Happy Ides of March! Yesterday, Brad A. Latilla-Campbell ’16 notified me of yet another G&S reference he’d found in The West Wing. Clearly, Aaron Sorkin is a fellow Savoyard. Coincidentally, our blog post this week also features a Gilbert & Sullivan cultural reference, albeit of a … vastly different medium.


Written by Ned Sanger

1868-skirt-lengths-girl-ages-harpers-bazar
Harper’s Bazaar c. 1900

Gilbert and Sullivan show their plump faces all over. I ran into them just recently in a rather unexpected place: chapter five of Ulysses. Leopold Bloom, the book’s protagonist and a cuckold, is perambulating around Dublin when he happens to spot a lady across the street. She is about to get into a cab and he knows she will need to lift her dress when she does it, allowing naughty Bloom to catch a glimpse of her silk stockings, or perhaps even a slice of upper-calf if he is lucky. Promptly he sidles into a better vantage point and focuses his attention—“Silk flash rich stockings white. Watch!”—but his efforts are all for naught: at the very moment of the grand reveal, with Bloom just about ready to combust, a tramcar rounds the corner, obstructs his view, obscures the calf, and deprives him of his peeping pleasures. “Paradise and the peri,” he wails, before slogging the rest of the dreary way to church: “Always happens like that.”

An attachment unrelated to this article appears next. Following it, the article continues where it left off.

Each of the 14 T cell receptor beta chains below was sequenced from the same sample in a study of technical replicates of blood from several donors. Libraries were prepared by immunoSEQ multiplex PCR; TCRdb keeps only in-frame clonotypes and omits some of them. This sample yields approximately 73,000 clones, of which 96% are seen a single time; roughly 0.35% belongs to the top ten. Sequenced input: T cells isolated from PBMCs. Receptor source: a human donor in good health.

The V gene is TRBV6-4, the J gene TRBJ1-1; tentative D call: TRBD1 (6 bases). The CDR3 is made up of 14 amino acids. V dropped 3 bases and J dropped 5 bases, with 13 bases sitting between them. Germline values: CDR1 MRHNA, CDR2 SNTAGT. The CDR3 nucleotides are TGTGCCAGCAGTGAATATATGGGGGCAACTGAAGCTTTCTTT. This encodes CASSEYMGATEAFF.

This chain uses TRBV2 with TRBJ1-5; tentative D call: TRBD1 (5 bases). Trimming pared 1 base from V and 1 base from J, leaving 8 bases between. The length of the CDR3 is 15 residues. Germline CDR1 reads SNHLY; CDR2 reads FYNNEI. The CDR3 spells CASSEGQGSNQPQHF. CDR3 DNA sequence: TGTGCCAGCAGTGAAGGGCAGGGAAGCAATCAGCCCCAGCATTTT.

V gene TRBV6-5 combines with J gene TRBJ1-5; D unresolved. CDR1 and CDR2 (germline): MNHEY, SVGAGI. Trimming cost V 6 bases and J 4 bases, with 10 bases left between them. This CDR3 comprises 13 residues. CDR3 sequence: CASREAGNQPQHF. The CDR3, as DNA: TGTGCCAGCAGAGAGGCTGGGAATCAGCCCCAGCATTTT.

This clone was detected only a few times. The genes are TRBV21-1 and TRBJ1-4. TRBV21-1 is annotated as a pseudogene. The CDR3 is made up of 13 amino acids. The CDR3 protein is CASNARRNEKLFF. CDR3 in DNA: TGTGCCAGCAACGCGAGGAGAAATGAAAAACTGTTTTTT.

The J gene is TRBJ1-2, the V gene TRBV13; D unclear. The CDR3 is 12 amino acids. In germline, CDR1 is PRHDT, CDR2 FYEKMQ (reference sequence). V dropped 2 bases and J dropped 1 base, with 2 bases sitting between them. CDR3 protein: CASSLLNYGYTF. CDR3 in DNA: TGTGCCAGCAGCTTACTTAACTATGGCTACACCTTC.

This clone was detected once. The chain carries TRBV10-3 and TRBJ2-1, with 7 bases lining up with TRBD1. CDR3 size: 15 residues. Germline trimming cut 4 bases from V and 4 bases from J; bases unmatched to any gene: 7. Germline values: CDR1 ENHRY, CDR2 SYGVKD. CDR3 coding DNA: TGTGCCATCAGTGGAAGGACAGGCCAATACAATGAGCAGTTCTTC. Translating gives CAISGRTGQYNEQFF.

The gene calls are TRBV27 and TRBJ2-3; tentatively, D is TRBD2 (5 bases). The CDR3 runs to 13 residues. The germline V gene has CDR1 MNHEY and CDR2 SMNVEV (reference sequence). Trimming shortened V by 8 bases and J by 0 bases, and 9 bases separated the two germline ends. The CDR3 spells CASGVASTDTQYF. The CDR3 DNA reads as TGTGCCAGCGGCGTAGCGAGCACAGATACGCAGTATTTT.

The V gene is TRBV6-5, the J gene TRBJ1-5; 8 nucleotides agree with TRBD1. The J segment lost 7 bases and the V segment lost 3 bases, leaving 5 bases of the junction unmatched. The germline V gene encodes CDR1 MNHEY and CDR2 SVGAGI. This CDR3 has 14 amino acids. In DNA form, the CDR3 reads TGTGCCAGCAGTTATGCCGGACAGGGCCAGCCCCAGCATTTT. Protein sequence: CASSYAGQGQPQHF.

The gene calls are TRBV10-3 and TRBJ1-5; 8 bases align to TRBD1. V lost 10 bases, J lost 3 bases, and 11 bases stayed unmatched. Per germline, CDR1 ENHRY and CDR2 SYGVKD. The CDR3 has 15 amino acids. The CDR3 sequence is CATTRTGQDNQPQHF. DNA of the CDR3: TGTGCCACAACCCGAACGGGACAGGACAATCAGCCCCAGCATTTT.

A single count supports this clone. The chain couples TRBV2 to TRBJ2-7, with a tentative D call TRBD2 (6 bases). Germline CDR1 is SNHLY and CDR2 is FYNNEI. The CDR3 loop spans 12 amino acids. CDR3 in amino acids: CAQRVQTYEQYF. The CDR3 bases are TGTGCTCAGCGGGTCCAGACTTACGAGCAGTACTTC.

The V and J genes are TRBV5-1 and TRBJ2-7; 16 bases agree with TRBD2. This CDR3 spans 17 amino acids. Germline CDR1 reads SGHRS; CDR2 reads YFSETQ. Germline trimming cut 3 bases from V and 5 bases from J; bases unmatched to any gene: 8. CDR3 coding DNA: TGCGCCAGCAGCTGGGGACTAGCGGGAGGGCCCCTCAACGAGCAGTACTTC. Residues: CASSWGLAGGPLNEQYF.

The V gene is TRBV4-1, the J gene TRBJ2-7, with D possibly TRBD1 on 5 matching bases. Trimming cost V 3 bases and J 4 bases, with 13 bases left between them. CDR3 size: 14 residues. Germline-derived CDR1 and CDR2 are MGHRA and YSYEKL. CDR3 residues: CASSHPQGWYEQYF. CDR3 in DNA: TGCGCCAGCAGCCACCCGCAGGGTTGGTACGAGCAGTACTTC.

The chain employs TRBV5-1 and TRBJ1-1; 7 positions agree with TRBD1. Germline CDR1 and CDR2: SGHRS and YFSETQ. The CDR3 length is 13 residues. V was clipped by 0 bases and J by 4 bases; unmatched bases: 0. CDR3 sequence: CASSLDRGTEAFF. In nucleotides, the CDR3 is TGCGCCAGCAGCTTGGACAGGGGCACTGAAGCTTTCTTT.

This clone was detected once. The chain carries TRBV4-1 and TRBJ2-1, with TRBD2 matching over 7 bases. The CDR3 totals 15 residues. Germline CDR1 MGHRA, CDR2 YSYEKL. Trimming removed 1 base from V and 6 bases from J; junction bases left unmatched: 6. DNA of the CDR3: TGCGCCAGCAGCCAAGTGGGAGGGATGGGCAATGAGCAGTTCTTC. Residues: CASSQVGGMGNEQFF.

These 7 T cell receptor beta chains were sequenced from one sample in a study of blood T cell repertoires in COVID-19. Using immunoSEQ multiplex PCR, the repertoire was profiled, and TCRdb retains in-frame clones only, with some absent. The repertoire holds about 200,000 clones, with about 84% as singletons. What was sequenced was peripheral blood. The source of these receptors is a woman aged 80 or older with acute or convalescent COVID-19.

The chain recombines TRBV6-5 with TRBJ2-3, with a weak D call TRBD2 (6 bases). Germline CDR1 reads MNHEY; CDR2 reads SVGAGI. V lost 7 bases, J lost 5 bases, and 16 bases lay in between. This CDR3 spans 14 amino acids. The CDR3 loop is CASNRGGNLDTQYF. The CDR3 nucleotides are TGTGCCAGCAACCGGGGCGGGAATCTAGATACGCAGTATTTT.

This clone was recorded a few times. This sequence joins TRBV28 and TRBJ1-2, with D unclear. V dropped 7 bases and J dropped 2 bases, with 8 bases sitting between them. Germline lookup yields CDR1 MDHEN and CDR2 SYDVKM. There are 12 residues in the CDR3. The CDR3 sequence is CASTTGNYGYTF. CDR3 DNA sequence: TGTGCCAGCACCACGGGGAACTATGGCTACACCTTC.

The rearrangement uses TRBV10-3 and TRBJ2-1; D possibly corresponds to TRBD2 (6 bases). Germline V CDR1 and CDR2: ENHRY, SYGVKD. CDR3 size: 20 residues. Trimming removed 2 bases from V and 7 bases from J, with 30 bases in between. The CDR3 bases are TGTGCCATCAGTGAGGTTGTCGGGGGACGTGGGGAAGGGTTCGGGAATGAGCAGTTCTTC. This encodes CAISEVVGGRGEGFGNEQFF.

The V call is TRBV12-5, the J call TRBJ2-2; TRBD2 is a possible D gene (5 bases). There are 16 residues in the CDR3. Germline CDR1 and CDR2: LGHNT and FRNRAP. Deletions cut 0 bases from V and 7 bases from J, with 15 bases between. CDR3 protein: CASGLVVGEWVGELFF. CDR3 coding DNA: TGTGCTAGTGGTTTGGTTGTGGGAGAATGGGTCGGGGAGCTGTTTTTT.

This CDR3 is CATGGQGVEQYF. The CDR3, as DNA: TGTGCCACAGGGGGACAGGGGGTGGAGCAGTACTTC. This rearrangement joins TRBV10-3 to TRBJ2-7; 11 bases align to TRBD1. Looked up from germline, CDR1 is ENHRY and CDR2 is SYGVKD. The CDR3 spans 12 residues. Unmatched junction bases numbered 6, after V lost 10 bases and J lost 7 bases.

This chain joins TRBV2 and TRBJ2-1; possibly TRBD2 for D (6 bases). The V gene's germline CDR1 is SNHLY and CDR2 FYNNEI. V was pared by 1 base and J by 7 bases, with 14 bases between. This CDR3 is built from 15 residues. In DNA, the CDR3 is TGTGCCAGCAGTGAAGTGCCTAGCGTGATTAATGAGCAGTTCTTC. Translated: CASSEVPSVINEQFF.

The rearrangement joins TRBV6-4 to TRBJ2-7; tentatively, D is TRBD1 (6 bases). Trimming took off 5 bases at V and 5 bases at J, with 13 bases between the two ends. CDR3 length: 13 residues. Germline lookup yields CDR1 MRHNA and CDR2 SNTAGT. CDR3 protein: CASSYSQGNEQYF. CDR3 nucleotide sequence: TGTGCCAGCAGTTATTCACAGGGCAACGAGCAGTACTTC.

“Paradise and the peri”? A few bookworms have argued that this is a recondite reference to none other than the operetta Iolanthe; or, the Peer and the Peri. The theory is that Bloom, feeling rather guilty about trying to “peer” at some calves, blocks the very word subconsciously and consequently bungles the title—hence “paradise.” As for why a failed attempt to glimpse some silk stockings would cause a person to think about Gilbert and Sullivan—well is an explanation needed? Fans of Gilbert and Sullivan know from experience that those snickering Victorian pranksters tend, at the most unexpected moments, to leap out of their irrelevancy and prance about in front of the mind’s eye while singing into the mind’s ear. In Bloom’s reveries, they probably wear lady’s silk stockings while they do it.

The Sorcerer opens on March 24th, however, so soon all of us will have a way to enjoy Gilbert and Sullivan much less embarrassing than Bloom’s. It’s going to be a great production, full of old charms and new twists, so fetch your opera glasses, your opera clothes, your several opera flasks, and begin making your way to the Agassiz—we’re almost ready for you.

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